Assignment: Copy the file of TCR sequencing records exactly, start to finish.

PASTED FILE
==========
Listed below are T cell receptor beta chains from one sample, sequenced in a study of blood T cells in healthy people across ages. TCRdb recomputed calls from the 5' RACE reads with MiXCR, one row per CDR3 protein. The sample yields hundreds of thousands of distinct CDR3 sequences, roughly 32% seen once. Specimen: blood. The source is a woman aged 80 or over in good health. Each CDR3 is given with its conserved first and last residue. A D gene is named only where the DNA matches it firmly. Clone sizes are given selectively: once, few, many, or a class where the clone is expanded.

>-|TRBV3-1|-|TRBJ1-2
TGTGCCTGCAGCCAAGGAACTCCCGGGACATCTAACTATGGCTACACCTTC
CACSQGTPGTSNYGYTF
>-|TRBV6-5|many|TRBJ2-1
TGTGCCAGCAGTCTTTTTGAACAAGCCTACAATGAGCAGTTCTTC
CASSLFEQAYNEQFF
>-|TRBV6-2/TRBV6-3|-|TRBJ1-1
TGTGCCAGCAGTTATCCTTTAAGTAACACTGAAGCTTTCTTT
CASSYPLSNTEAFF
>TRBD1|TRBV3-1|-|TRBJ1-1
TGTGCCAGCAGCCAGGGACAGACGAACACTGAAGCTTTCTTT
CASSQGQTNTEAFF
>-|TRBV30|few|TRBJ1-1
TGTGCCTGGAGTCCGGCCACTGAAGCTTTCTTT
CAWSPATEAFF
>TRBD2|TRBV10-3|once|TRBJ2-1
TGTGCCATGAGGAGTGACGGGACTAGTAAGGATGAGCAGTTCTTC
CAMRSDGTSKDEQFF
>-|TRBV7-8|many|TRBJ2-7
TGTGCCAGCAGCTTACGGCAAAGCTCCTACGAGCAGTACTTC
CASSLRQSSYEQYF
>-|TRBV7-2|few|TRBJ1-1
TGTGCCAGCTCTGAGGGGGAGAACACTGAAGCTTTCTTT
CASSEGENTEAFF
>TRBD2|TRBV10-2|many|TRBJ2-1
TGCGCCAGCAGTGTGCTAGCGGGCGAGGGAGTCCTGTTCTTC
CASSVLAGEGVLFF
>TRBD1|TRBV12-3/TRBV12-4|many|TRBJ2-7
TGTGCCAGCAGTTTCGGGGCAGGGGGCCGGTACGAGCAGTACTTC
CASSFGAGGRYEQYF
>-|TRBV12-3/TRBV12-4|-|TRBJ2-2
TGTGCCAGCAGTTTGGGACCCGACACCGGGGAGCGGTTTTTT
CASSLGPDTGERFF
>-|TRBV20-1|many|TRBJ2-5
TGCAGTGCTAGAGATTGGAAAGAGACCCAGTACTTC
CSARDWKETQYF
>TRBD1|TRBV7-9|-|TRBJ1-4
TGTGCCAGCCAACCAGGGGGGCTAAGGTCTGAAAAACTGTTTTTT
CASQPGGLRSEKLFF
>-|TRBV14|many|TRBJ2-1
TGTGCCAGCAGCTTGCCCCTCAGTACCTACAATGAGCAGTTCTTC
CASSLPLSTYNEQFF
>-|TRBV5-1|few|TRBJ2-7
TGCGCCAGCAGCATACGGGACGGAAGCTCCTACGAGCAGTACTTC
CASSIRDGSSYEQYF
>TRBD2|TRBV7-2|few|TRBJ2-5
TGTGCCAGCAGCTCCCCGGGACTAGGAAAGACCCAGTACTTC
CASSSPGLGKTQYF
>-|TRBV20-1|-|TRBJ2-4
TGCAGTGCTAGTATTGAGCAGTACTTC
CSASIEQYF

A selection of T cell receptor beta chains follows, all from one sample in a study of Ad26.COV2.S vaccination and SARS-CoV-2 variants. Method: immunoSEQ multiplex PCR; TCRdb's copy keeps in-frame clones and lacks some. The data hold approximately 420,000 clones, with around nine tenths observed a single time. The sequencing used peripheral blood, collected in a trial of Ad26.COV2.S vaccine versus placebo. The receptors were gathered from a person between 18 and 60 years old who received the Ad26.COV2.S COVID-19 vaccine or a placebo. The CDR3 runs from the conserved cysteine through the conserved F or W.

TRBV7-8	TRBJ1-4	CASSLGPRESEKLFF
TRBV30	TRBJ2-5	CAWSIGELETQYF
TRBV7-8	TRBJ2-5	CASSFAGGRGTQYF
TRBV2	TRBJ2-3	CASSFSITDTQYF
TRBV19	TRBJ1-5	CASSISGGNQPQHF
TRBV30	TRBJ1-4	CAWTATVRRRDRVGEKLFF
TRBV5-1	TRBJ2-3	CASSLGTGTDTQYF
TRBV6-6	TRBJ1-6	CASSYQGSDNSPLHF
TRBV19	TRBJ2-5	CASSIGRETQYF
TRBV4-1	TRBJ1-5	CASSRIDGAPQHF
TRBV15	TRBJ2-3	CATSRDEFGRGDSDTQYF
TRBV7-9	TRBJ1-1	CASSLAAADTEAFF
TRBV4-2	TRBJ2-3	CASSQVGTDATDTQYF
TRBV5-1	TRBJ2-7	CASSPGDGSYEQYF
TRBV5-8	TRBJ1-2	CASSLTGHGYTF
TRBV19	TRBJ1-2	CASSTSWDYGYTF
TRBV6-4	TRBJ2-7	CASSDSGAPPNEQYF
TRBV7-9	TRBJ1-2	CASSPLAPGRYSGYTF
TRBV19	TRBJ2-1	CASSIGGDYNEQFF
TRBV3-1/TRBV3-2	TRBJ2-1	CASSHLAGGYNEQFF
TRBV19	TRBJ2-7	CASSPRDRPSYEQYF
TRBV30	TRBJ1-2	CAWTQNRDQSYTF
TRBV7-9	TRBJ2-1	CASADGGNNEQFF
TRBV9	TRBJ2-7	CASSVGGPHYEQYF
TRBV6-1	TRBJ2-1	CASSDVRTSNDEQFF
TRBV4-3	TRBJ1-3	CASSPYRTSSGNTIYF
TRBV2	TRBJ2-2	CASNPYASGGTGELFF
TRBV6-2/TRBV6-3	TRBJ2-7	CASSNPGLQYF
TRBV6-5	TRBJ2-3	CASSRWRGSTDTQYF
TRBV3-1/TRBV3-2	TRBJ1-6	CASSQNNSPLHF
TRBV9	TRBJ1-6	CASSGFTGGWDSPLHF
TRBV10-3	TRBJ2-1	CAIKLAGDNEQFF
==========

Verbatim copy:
Listed below are T cell receptor beta chains from one sample, sequenced in a study of blood T cells in healthy people across ages. TCRdb recomputed calls from the 5' RACE reads with MiXCR, one row per CDR3 protein. The sample yields hundreds of thousands of distinct CDR3 sequences, roughly 32% seen once. Specimen: blood. The source is a woman aged 80 or over in good health. Each CDR3 is given with its conserved first and last residue. A D gene is named only where the DNA matches it firmly. Clone sizes are given selectively: once, few, many, or a class where the clone is expanded.

>-|TRBV3-1|-|TRBJ1-2
TGTGCCTGCAGCCAAGGAACTCCCGGGACATCTAACTATGGCTACACCTTC
CACSQGTPGTSNYGYTF
>-|TRBV6-5|many|TRBJ2-1
TGTGCCAGCAGTCTTTTTGAACAAGCCTACAATGAGCAGTTCTTC
CASSLFEQAYNEQFF
>-|TRBV6-2/TRBV6-3|-|TRBJ1-1
TGTGCCAGCAGTTATCCTTTAAGTAACACTGAAGCTTTCTTT
CASSYPLSNTEAFF
>TRBD1|TRBV3-1|-|TRBJ1-1
TGTGCCAGCAGCCAGGGACAGACGAACACTGAAGCTTTCTTT
CASSQGQTNTEAFF
>-|TRBV30|few|TRBJ1-1
TGTGCCTGGAGTCCGGCCACTGAAGCTTTCTTT
CAWSPATEAFF
>TRBD2|TRBV10-3|once|TRBJ2-1
TGTGCCATGAGGAGTGACGGGACTAGTAAGGATGAGCAGTTCTTC
CAMRSDGTSKDEQFF
>-|TRBV7-8|many|TRBJ2-7
TGTGCCAGCAGCTTACGGCAAAGCTCCTACGAGCAGTACTTC
CASSLRQSSYEQYF
>-|TRBV7-2|few|TRBJ1-1
TGTGCCAGCTCTGAGGGGGAGAACACTGAAGCTTTCTTT
CASSEGENTEAFF
>TRBD2|TRBV10-2|many|TRBJ2-1
TGCGCCAGCAGTGTGCTAGCGGGCGAGGGAGTCCTGTTCTTC
CASSVLAGEGVLFF
>TRBD1|TRBV12-3/TRBV12-4|many|TRBJ2-7
TGTGCCAGCAGTTTCGGGGCAGGGGGCCGGTACGAGCAGTACTTC
CASSFGAGGRYEQYF
>-|TRBV12-3/TRBV12-4|-|TRBJ2-2
TGTGCCAGCAGTTTGGGACCCGACACCGGGGAGCGGTTTTTT
CASSLGPDTGERFF
>-|TRBV20-1|many|TRBJ2-5
TGCAGTGCTAGAGATTGGAAAGAGACCCAGTACTTC
CSARDWKETQYF
>TRBD1|TRBV7-9|-|TRBJ1-4
TGTGCCAGCCAACCAGGGGGGCTAAGGTCTGAAAAACTGTTTTTT
CASQPGGLRSEKLFF
>-|TRBV14|many|TRBJ2-1
TGTGCCAGCAGCTTGCCCCTCAGTACCTACAATGAGCAGTTCTTC
CASSLPLSTYNEQFF
>-|TRBV5-1|few|TRBJ2-7
TGCGCCAGCAGCATACGGGACGGAAGCTCCTACGAGCAGTACTTC
CASSIRDGSSYEQYF
>TRBD2|TRBV7-2|few|TRBJ2-5
TGTGCCAGCAGCTCCCCGGGACTAGGAAAGACCCAGTACTTC
CASSSPGLGKTQYF
>-|TRBV20-1|-|TRBJ2-4
TGCAGTGCTAGTATTGAGCAGTACTTC
CSASIEQYF

A selection of T cell receptor beta chains follows, all from one sample in a study of Ad26.COV2.S vaccination and SARS-CoV-2 variants. Method: immunoSEQ multiplex PCR; TCRdb's copy keeps in-frame clones and lacks some. The data hold approximately 420,000 clones, with around nine tenths observed a single time. The sequencing used peripheral blood, collected in a trial of Ad26.COV2.S vaccine versus placebo. The receptors were gathered from a person between 18 and 60 years old who received the Ad26.COV2.S COVID-19 vaccine or a placebo. The CDR3 runs from the conserved cysteine through the conserved F or W.

TRBV7-8	TRBJ1-4	CASSLGPRESEKLFF
TRBV30	TRBJ2-5	CAWSIGELETQYF
TRBV7-8	TRBJ2-5	CASSFAGGRGTQYF
TRBV2	TRBJ2-3	CASSFSITDTQYF
TRBV19	TRBJ1-5	CASSISGGNQPQHF
TRBV30	TRBJ1-4	CAWTATVRRRDRVGEKLFF
TRBV5-1	TRBJ2-3	CASSLGTGTDTQYF
TRBV6-6	TRBJ1-6	CASSYQGSDNSPLHF
TRBV19	TRBJ2-5	CASSIGRETQYF
TRBV4-1	TRBJ1-5	CASSRIDGAPQHF
TRBV15	TRBJ2-3	CATSRDEFGRGDSDTQYF
TRBV7-9	TRBJ1-1	CASSLAAADTEAFF
TRBV4-2	TRBJ2-3	CASSQVGTDATDTQYF
TRBV5-1	TRBJ2-7	CASSPGDGSYEQYF
TRBV5-8	TRBJ1-2	CASSLTGHGYTF
TRBV19	TRBJ1-2	CASSTSWDYGYTF
TRBV6-4	TRBJ2-7	CASSDSGAPPNEQYF
TRBV7-9	TRBJ1-2	CASSPLAPGRYSGYTF
TRBV19	TRBJ2-1	CASSIGGDYNEQFF
TRBV3-1/TRBV3-2	TRBJ2-1	CASSHLAGGYNEQFF
TRBV19	TRBJ2-7	CASSPRDRPSYEQYF
TRBV30	TRBJ1-2	CAWTQNRDQSYTF
TRBV7-9	TRBJ2-1	CASADGGNNEQFF
TRBV9	TRBJ2-7	CASSVGGPHYEQYF
TRBV6-1	TRBJ2-1	CASSDVRTSNDEQFF
TRBV4-3	TRBJ1-3	CASSPYRTSSGNTIYF
TRBV2	TRBJ2-2	CASNPYASGGTGELFF
TRBV6-2/TRBV6-3	TRBJ2-7	CASSNPGLQYF
TRBV6-5	TRBJ2-3	CASSRWRGSTDTQYF
TRBV3-1/TRBV3-2	TRBJ1-6	CASSQNNSPLHF
TRBV9	TRBJ1-6	CASSGFTGGWDSPLHF
TRBV10-3	TRBJ2-1	CAIKLAGDNEQFF